Thursday, August 24, 2006
New Political Strategy By Bush On Iraq
As President Bush would say, "Fool me once, shame on you, fool me twice...won't get fooled again."
The administration has gotten the message that the American people are concerned with the lack of progress in the Iraq war. And they are getting concerned enough to jeopardize the Republican majorities in congress.
So the incessant claims that the U.S. is making progress in that beleaguered nation are being replaced by more believable assertions, such as pointing to the inevitable chaos that might ensue upon an American troop withdrawal.
The shifting rhetoric reflected a broader pessimism that has reached into even some of the most optimistic corners of the administration -- a sense that the Iraq venture has taken a dark turn and will not be resolved anytime soon. Bush advisers once believed that if they met certain benchmarks, such as building a constitutional democracy and training a new Iraqi army, the war would be won. Now they believe they have more or less met those goals, yet the war rages on....
But with crucial midterm elections just 2 1/2 months away, Bush and his team are trying to turn the public debate away from whether the Iraq invasion has worked out to what would happen if U.S. troops were withdrawn, as some Democrats advocate. The necessity of not failing, Bush advisers believe, is now a more compelling argument than the likelihood of success.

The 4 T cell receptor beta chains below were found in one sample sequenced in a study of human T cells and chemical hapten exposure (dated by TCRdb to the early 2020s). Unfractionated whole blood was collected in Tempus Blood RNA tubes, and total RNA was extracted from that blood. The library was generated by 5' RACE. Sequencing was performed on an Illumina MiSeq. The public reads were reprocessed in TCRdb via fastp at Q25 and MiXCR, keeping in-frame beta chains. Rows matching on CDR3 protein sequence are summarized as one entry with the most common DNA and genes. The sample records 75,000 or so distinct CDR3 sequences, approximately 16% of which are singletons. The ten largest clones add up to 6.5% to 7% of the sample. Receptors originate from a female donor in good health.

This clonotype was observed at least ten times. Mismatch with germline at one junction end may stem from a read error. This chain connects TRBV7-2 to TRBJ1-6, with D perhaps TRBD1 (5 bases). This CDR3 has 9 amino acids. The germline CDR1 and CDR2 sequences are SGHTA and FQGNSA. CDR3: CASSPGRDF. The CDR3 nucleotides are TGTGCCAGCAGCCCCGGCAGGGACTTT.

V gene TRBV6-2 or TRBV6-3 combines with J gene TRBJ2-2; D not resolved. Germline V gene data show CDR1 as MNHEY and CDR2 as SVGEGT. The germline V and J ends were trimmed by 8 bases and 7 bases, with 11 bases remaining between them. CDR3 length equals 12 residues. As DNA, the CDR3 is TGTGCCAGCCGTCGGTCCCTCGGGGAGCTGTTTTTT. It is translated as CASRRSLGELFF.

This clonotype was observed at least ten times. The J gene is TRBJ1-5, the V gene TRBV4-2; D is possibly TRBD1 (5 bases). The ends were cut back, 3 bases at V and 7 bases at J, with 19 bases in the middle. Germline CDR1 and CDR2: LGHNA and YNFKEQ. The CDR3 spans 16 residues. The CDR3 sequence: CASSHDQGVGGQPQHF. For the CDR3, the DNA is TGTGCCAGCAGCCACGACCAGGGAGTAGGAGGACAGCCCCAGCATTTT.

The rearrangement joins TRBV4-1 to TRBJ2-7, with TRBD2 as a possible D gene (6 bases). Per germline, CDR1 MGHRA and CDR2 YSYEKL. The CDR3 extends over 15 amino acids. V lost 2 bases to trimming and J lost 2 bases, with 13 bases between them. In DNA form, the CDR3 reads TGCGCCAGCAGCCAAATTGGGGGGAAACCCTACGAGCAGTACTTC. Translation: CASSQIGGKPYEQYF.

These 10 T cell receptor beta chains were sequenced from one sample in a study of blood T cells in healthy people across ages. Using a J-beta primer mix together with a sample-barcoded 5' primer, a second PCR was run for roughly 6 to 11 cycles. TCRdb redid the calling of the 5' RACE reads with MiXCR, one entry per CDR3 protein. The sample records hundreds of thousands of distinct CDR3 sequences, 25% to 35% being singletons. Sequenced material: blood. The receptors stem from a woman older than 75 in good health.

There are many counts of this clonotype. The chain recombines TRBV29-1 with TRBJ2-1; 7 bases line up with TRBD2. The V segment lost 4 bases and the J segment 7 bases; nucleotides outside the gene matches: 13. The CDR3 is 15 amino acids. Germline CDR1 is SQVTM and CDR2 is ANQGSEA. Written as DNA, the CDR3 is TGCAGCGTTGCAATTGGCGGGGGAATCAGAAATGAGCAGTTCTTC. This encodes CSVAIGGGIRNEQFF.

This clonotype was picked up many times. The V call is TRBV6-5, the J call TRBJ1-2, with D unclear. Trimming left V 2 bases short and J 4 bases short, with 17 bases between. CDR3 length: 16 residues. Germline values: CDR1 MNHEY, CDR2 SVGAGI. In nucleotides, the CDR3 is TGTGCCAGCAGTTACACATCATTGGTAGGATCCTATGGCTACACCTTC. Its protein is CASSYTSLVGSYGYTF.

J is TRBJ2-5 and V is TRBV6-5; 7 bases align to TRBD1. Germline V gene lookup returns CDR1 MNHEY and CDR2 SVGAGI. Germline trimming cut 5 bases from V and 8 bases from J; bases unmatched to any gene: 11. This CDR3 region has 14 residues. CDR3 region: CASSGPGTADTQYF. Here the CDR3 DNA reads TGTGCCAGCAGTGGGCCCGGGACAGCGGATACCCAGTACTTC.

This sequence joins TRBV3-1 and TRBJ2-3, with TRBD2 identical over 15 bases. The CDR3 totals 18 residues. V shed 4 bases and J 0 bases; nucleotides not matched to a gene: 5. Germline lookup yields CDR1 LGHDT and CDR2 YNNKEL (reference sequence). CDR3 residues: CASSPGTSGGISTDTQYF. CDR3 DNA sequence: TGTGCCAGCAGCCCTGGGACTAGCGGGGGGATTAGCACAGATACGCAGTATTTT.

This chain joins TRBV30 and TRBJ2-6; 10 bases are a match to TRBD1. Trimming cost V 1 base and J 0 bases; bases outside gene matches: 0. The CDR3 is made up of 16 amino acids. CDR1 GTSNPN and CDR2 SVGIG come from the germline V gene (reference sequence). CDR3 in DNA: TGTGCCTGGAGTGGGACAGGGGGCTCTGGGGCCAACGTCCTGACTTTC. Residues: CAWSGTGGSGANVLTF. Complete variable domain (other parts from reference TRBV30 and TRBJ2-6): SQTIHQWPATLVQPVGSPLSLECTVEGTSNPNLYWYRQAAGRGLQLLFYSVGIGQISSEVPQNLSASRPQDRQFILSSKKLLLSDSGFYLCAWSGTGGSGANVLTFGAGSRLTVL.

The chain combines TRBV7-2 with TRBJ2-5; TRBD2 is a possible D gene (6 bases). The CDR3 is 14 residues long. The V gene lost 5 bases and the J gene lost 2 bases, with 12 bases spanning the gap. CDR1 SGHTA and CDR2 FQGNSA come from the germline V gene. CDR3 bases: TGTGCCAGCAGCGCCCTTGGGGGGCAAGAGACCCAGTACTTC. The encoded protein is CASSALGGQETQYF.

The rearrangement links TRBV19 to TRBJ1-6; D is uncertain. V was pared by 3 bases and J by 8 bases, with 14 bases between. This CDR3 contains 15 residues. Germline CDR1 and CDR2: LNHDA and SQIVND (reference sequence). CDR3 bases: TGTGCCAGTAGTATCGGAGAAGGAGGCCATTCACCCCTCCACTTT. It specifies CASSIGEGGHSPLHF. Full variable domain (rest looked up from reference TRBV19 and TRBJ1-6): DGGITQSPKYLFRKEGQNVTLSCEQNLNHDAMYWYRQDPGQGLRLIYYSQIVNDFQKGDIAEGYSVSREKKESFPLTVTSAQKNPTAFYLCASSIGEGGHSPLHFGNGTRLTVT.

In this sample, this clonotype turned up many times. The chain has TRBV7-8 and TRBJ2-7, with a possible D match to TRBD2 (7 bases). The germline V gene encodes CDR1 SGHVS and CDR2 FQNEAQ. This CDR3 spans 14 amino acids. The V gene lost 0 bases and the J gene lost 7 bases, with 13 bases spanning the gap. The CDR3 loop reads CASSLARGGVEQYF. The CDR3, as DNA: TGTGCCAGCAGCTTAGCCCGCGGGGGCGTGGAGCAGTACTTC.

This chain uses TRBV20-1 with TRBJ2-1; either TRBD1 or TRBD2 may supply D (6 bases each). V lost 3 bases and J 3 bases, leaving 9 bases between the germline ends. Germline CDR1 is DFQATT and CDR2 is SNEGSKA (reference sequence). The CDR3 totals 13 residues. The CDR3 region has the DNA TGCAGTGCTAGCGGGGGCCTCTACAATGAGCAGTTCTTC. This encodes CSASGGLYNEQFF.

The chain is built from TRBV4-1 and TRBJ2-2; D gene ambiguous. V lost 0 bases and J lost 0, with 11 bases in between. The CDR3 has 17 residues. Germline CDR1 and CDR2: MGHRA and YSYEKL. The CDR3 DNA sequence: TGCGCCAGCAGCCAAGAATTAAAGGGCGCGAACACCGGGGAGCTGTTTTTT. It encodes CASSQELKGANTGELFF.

Using such terms as "havoc" at Monday's news conference, Bush made no effort to suggest the situation in Iraq is improving. Instead, he argued: "If you think it's bad now, imagine what Iraq would look like if the United States leaves before this government can defend itself."
Christopher F. Gelpi, a Duke University scholar whose research on public opinion in wartime has been influential in the White House, said Bush has little choice.
"He looks foolish and not credible if he says, 'We're making progress in Iraq,' " Gelpi said. "I think he probably would like to make that argument, but because that's not credible given the facts on the ground, this is the fallback. . . . If the only thing you can say is 'Yes, it's bad, but it could be worse,' that really is a last-ditch argument."